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Monday Memories – Into the Eighties #1

I hope this post is not too boringly technical as I provide some context to what follows in future posts about my life in the 1980s.

The Courtelle plant at Grimsby consisted of three separate factories. South Factory, originally commenced in the 1960s was the oldest. North Factory followed in the early ’70s. West Factory was completed not long before my arrival there in 1978.


General view of Courtaulds’ Grimsby plant. Image by Alan Hilditch on Flickr, found at https://hiveminer.com/Tags/courtaulds%2Clincolnshire/Timeline

South Factory contained six production lines in three pairs, each pair associated with a single chemical plant installation. These pairs were designated Units 1, 2 and 3 and the lines A to F. Typically the chemical plant consisted of a sequence of pumps, heat exchangers and vessels in which the chemical acrylamide was mixed with a solution of sodium thiocyanate. If that sounds like a potentially toxic mixture, it was. This solution was a clear semi-liquid with the consistency of treacle. Heat and pressure caused the acrylonitrile to “polymerise” – basically the molecules were realigned, changing the behaviour of the product. Small quantities of other chemicals were added also to give the finished fibre certain desirable properties.

Strange but True: The metal from which the jets are made is an alloy of Platinum and Rhodium. They are, therefore, extremely valuable and spares are kept in a secure store. Worn jets are sold back to the metal merchant to be recycled.

On the production floor, the mixture was forced through a “jet” – actually a curved metal sheet perforated by several hundred thousand tiny holes – into a bath containing a weak solution of sodium thiocyanate. The sodium thiocyanate from the treacle like liquid was immediately attracted to the weaker solution leaving the polymerised acrylamide, which instantly solidified into hundreds of thousands of fine fibres. These fibres were then stretched by passing between rollers to further reduce their thickness. The fibres were then washed to remove any residual sodium thiocyanate, passed through a bath containing a liquid wax which softened the fibre; if required, a dye bath of the desired colour, and thence to a dryer which consisted of a series of 24 perforated drums through which air was drawn by fans. Above and below the drums were a series of finned tubes containing steam to heat the in-drawn air.

From the dryer the fibres passed between hot plates which applied a crimp to them before dropping through a hole in the floor into a box. Each line held five jet and bath combinations, the fibres from each of which came together before the softener and dye baths to be separated again on exit from the dryer. The whole was usually referred to as a “spinning line”.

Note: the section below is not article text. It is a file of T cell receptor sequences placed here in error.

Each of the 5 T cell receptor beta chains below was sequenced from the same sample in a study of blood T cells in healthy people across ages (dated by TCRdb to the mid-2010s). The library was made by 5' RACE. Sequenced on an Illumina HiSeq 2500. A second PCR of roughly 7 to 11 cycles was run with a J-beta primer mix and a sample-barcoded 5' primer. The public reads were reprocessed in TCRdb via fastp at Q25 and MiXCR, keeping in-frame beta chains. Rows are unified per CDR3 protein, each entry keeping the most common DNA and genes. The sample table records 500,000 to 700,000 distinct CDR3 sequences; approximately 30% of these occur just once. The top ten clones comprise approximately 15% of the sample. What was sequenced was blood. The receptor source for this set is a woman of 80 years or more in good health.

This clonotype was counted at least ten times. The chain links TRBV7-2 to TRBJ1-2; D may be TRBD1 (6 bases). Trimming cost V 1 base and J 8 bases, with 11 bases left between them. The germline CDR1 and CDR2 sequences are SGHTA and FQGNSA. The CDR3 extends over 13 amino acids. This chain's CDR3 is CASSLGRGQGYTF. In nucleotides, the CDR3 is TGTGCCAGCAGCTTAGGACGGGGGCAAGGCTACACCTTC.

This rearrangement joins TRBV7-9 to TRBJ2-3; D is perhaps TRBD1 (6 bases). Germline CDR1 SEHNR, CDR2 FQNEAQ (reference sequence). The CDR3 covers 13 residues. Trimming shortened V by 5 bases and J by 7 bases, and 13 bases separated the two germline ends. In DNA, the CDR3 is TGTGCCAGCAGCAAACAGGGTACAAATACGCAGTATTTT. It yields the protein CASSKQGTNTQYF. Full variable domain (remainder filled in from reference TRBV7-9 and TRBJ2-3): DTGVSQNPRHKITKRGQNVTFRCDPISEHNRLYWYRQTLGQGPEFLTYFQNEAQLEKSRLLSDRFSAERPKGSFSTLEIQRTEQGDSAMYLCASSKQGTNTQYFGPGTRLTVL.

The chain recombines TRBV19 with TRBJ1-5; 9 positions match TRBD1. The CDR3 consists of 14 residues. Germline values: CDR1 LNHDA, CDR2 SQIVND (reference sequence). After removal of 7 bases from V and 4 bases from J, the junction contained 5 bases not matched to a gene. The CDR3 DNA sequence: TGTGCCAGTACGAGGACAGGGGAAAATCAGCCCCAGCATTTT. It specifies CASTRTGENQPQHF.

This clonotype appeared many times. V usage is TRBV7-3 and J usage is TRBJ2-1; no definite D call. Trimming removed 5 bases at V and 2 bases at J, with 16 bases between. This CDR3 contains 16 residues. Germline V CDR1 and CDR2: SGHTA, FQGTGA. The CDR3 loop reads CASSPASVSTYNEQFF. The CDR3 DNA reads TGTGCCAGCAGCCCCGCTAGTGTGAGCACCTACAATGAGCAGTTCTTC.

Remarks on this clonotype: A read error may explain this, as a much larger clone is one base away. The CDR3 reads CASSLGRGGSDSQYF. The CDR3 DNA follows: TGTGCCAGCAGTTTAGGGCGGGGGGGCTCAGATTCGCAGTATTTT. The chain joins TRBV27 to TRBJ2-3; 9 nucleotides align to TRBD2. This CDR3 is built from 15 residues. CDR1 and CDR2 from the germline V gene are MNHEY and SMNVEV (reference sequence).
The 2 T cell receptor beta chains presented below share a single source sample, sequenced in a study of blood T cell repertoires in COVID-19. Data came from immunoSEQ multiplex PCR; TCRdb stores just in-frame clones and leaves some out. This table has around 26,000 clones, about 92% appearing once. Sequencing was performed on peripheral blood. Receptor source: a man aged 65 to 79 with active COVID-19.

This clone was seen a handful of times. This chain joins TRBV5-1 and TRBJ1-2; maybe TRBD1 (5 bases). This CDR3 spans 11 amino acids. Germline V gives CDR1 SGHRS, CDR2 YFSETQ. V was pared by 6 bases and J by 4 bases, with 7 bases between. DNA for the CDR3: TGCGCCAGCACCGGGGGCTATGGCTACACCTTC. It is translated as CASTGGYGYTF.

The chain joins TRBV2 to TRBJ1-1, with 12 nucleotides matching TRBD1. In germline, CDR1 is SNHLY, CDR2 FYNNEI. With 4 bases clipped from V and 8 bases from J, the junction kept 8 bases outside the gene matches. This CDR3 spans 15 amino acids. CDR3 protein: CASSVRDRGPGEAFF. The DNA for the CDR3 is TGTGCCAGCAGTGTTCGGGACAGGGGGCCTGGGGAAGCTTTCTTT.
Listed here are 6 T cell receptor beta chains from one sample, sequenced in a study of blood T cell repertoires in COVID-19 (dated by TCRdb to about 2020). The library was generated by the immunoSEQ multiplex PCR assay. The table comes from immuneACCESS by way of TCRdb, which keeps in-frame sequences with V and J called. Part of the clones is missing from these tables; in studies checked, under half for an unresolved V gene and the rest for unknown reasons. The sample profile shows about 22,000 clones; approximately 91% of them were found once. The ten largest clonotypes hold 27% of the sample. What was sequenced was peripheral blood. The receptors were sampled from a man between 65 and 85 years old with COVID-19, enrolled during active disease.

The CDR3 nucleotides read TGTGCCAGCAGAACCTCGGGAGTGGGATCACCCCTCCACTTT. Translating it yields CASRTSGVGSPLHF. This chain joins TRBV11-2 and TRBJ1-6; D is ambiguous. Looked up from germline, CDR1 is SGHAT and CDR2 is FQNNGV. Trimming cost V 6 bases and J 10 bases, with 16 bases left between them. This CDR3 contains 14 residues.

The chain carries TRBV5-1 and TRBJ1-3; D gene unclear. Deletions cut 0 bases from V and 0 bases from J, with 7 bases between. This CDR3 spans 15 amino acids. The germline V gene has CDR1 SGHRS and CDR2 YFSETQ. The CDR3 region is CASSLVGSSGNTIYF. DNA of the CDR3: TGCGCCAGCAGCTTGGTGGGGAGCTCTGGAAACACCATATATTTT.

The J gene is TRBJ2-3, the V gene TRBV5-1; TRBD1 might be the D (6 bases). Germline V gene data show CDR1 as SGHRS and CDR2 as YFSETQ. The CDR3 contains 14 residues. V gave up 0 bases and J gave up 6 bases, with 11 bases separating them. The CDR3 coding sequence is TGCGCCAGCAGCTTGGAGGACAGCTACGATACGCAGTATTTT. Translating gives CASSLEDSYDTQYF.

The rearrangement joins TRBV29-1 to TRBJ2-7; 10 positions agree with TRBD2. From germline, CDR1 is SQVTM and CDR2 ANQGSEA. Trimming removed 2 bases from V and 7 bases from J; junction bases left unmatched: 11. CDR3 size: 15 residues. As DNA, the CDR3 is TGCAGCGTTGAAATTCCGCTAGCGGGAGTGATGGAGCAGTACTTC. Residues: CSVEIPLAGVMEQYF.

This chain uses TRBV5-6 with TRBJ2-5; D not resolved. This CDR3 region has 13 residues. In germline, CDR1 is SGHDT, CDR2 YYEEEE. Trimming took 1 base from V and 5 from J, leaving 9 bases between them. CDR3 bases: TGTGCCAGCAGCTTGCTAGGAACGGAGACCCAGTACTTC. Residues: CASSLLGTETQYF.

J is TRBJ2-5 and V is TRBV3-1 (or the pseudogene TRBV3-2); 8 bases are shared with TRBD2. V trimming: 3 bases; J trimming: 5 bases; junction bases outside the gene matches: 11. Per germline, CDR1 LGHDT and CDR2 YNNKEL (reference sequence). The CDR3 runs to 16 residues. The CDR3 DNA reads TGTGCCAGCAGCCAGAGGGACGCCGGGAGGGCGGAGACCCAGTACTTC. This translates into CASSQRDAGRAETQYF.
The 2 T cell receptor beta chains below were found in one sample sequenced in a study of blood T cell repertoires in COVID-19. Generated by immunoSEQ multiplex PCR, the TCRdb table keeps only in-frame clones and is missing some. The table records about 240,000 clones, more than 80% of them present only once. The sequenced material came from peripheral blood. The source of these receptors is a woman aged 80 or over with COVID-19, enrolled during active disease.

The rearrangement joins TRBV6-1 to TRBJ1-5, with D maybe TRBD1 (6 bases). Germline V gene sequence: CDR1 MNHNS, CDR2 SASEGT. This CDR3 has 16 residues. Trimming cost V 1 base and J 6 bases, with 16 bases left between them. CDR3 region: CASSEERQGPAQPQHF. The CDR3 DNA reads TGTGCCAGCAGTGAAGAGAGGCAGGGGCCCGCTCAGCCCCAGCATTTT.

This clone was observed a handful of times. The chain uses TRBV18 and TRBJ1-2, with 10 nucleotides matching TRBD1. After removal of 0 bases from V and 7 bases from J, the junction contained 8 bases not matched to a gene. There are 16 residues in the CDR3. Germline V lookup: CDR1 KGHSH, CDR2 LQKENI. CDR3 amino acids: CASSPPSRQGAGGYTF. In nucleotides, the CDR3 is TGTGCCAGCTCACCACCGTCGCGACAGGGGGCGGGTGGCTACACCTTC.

The solution of sodium thiocyanate from the baths was pumped back to the chemical plant where an evaporator recreated the strong solution required for the next batch. If this is a fair outline of the nature of South Factory, then North West Factory was a more or less exact replica, with units numbered 4, 5 and 6 and lines G to M. North East Factory contained several lines that operated on slightly different principles and was not much used during my time there. West Factory, referred to as Unit Ten, had 6 lines, designated AA to FF, each with 6 jets.

The plant operated 24 hours a day, seven days a week, except for North West Factory which contained the lines that were shut down, in pairs, for the major overhaul I had been engaged to manage. Except, also, for one eight hour shift each week when one line was shut down for general maintenance and cleaning.

Once I became a permanent member of the Engineering team I began to become involved in further projects, each of which was undertaken with the co-operation of the Management team of the relevant factory. In each case this consisted of an Engineer, responsible for maintenance of all the equipment, a Production Manager for the chemical plant and another for the spinning lines in each of the three factories. There were also an Electrical Engineer and an Instrument Engineer.

The three Factory Engineers, the three Project Engineers (of which I was one) and the Electrical Engineer shared weekend and bank holiday duties on a rota for which we were paid an allowance. Thus I “worked” every seventh weekend and one bank holiday each year. The seven annual bank holidays were rotated so that, in theory and for example, we only had to do Christmas Day once every seven years.

I used quotation marks around “work” because it was only necessary to attend for 3-4 hours on Saturday and Sunday, or the designated bank holiday, to investigate any problems that might have developed over night and to sign work authorisations for such tasks as needed to be tackled by the Engineering craftsmen once you had satisfied yourself that the necessary safety precautions were in place and understood by the work team. Thereafter one would be “on-call” for the remainder of the day should any further problem arise – a rare occasion.